'Hokie'? Is that Latin for 'Loser'?
You Virginia Tech fans with infirm hearts and nervous stomachs, stop reading this right now. I’m about to mention two words that strike terror into the Hokie heart, that freeze the blood in your veins:
No, not the guy who wrote the Constitution — though your linebackers probably couldn’t cover him, either. James Madison University, the nerdy little school whose greatest athletic achievements were in small-college women’s field hockey until it waltzed into Blacksburg earlier this fall and stuffed your football team.
James Madison, which folded in the face of big-time gridiron powers like Delaware and Towson, but crushed your Great Pretender talk of a national title. James Madison, where the closest thing to a star athlete in school history is the guy who co-invented Gatorade!
You couldn’t beat James Madison, and you think you’re going to beat Stanford? Sorry, Hokies... Read the rest of my trash-talk about the Orange Bowl in Sunday's Miami Herald.
Oh, and if you're interested, here's a piece from a fool, err, guy who disagrees with me.
The world's most dangerous band is in town!
There is nothing wrong with your computer. Do not attempt to adjust the blog. We are controlling transmission. If we wish to make it louder, we will bring up the volume. If we wish to make it softer, we will tune it to a whisper. We will control the horizontal. We will control the vertical. We can roll the image, make it flutter. And if we want to make it all about the Orange Bowl instead of television for the next couple of days, we damn well will....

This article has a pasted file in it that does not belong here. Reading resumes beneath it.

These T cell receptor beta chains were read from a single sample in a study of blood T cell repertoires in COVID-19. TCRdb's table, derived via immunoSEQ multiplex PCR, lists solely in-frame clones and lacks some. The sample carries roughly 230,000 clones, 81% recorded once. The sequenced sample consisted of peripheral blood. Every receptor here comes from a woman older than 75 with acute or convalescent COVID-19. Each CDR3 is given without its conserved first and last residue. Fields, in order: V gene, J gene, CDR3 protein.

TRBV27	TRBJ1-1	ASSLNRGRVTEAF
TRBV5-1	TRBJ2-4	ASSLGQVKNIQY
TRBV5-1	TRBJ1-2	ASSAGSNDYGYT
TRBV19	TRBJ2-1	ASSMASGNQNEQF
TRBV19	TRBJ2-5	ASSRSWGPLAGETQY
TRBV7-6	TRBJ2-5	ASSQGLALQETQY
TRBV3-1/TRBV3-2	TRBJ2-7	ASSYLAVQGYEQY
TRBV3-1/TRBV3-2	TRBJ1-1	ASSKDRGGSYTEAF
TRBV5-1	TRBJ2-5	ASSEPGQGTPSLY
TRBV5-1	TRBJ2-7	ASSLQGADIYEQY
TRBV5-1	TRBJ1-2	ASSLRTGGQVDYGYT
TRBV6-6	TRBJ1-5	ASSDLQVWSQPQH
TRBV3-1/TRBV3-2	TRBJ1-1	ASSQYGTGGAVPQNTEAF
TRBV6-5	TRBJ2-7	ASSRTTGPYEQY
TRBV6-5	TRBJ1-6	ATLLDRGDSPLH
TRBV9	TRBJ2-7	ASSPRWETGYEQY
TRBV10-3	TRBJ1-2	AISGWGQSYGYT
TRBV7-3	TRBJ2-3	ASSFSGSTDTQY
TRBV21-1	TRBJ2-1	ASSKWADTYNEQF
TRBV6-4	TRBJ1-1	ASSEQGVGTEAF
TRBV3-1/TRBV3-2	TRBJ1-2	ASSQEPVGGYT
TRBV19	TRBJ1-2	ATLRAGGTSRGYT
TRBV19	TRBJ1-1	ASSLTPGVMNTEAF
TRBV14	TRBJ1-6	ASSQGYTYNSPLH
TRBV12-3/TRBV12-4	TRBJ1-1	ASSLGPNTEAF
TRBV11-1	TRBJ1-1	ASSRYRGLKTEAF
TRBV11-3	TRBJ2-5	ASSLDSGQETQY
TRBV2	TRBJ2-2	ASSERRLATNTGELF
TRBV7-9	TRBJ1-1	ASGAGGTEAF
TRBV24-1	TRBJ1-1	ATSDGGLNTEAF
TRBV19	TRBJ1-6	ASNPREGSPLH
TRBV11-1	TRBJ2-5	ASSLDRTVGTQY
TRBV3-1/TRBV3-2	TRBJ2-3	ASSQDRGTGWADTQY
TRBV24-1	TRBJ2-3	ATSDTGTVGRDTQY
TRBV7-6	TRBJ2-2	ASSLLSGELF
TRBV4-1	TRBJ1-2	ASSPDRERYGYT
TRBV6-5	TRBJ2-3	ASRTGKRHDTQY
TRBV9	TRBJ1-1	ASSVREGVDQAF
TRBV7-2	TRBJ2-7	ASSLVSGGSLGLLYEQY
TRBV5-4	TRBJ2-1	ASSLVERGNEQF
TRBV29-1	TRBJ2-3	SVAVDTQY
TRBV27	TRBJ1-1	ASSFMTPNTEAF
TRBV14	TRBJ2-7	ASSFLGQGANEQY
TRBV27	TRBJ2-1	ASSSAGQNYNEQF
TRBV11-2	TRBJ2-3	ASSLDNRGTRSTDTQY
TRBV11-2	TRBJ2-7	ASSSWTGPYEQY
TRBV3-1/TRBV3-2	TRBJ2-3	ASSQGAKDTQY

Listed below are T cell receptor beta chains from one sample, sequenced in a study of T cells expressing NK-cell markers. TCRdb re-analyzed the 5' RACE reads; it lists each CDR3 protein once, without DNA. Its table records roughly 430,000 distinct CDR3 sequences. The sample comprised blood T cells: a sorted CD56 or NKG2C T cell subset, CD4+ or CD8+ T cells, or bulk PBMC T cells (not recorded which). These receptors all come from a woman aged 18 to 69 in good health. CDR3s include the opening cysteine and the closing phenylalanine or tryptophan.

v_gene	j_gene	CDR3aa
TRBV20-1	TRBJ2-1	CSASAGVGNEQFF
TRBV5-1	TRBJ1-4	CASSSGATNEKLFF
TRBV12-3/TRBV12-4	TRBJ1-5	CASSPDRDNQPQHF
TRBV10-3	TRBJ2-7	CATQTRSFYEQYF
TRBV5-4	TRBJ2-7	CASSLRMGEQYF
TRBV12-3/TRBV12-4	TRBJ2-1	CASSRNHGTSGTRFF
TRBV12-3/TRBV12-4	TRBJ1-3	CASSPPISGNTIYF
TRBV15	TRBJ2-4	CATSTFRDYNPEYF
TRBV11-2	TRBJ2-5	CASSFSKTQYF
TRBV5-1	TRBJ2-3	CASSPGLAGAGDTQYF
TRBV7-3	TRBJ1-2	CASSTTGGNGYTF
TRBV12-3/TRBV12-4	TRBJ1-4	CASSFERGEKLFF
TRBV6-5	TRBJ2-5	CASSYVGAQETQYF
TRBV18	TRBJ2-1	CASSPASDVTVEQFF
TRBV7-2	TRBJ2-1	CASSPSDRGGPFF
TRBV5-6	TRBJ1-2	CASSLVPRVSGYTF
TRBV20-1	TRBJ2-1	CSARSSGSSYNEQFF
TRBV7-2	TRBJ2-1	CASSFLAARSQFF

Yeah, yeah, you think that if Miami survived Al Capone, Hurricane Andrew and Scarface, it will have no trouble with a mere college marching band. But you don't know these guys. They're the most banned band of all time.
Notre Dame kicked them off its campus forever. Oregon -- not the university, but the entire state -- put a bounty on them. In Arkansas, they dropped their pants not just during a halftime show, but a nationally televised halftime show.
Their performances have enraged Irish, Mormons, Catholics and even Ann Landers, who once wrote an entire advice column demanding that Stanford suspend them. O.J. Simpson no doubt had something much more stern in mind after they played She's Not There on the courthouse steps during his trial. (To be fair, that was quite mild compared to their halftime show the next time Stanford's football team played Simpson's alma mater, the University of Southern California. It included awhite van covered with bloody handprints driving around the field.)
And a lot of their own school's fans wanted to collectively strangle them after they poured onto the field during the final seconds of a 1982 game against arch-rival University of California. Cal took advantage of the chaos to run a kickoff around, through and ultimately over the band members for a game-winning touchdown.
"They do some marginally tasteless things,'' says Donald Kennedy, a Stanford environmental-science professor who spent a considerable chunk of his 12 years as the university's president apologizing for various band atrocities. ``But every once in a while, they also made me crack up on the floor laughing. . . . On balance, I think their, ummm, contrasting style will be of interest in the Orange Bowl.'' Read my full story on Stanford's outlaw band in Sunday's Miami Herald.